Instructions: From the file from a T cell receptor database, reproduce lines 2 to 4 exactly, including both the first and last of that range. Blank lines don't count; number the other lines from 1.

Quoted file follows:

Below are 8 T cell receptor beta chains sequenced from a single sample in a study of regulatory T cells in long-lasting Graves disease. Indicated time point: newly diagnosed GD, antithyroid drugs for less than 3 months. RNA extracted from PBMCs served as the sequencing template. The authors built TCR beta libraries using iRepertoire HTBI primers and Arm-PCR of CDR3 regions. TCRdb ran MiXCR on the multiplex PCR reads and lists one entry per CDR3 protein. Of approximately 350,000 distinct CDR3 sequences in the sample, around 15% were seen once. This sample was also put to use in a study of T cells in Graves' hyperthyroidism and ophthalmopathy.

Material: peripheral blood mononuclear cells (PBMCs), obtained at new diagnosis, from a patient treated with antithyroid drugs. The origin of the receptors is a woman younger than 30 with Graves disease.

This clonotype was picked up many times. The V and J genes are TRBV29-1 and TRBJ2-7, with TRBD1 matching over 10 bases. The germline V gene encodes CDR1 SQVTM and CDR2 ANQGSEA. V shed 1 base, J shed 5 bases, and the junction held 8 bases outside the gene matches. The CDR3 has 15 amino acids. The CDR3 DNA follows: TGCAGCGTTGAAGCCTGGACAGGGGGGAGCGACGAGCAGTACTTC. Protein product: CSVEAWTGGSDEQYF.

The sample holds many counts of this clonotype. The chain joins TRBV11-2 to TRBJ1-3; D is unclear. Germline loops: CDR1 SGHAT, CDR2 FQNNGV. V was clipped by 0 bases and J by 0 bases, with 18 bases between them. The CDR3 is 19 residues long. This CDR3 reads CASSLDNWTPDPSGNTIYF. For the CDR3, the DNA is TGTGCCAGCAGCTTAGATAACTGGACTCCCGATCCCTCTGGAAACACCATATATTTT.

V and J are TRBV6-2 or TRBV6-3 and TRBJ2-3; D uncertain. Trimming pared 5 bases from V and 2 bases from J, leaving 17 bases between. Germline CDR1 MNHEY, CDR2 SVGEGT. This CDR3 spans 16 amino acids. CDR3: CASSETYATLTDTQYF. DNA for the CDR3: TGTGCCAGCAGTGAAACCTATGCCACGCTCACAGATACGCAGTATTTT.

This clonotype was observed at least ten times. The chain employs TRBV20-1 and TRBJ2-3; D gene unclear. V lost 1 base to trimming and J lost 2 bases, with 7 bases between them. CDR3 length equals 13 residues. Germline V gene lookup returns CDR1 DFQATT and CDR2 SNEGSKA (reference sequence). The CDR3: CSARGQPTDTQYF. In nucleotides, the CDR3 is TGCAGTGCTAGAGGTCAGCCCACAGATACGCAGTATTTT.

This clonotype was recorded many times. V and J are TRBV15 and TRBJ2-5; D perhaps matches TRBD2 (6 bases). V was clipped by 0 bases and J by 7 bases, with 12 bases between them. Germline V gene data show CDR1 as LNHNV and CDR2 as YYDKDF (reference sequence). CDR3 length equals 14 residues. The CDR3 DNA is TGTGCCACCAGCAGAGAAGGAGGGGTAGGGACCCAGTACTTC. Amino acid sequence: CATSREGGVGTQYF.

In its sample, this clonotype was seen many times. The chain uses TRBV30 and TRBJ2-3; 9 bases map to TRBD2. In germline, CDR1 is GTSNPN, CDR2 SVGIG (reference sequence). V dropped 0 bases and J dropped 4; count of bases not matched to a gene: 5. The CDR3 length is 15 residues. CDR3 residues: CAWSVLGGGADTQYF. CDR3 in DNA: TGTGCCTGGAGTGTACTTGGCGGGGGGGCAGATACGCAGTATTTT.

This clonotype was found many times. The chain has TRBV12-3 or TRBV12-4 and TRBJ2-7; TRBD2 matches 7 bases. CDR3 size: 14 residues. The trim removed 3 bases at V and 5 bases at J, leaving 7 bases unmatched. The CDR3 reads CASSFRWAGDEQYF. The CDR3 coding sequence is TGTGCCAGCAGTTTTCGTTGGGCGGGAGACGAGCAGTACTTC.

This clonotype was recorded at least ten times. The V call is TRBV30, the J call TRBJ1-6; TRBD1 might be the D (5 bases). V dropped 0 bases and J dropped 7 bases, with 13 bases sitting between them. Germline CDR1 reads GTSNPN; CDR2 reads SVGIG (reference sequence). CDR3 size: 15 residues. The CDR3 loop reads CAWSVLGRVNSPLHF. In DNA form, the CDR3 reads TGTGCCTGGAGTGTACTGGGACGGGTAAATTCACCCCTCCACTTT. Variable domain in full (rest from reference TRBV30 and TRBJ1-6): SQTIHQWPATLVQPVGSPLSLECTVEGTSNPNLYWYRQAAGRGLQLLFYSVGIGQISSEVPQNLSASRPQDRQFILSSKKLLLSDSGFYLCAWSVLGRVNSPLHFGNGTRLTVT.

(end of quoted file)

Material: peripheral blood mononuclear cells (PBMCs), obtained at new diagnosis, from a patient treated with antithyroid drugs. The origin of the receptors is a woman younger than 30 with Graves disease.

This clonotype was picked up many times. The V and J genes are TRBV29-1 and TRBJ2-7, with TRBD1 matching over 10 bases. The germline V gene encodes CDR1 SQVTM and CDR2 ANQGSEA. V shed 1 base, J shed 5 bases, and the junction held 8 bases outside the gene matches. The CDR3 has 15 amino acids. The CDR3 DNA follows: TGCAGCGTTGAAGCCTGGACAGGGGGGAGCGACGAGCAGTACTTC. Protein product: CSVEAWTGGSDEQYF.

The sample holds many counts of this clonotype. The chain joins TRBV11-2 to TRBJ1-3; D is unclear. Germline loops: CDR1 SGHAT, CDR2 FQNNGV. V was clipped by 0 bases and J by 0 bases, with 18 bases between them. The CDR3 is 19 residues long. This CDR3 reads CASSLDNWTPDPSGNTIYF. For the CDR3, the DNA is TGTGCCAGCAGCTTAGATAACTGGACTCCCGATCCCTCTGGAAACACCATATATTTT.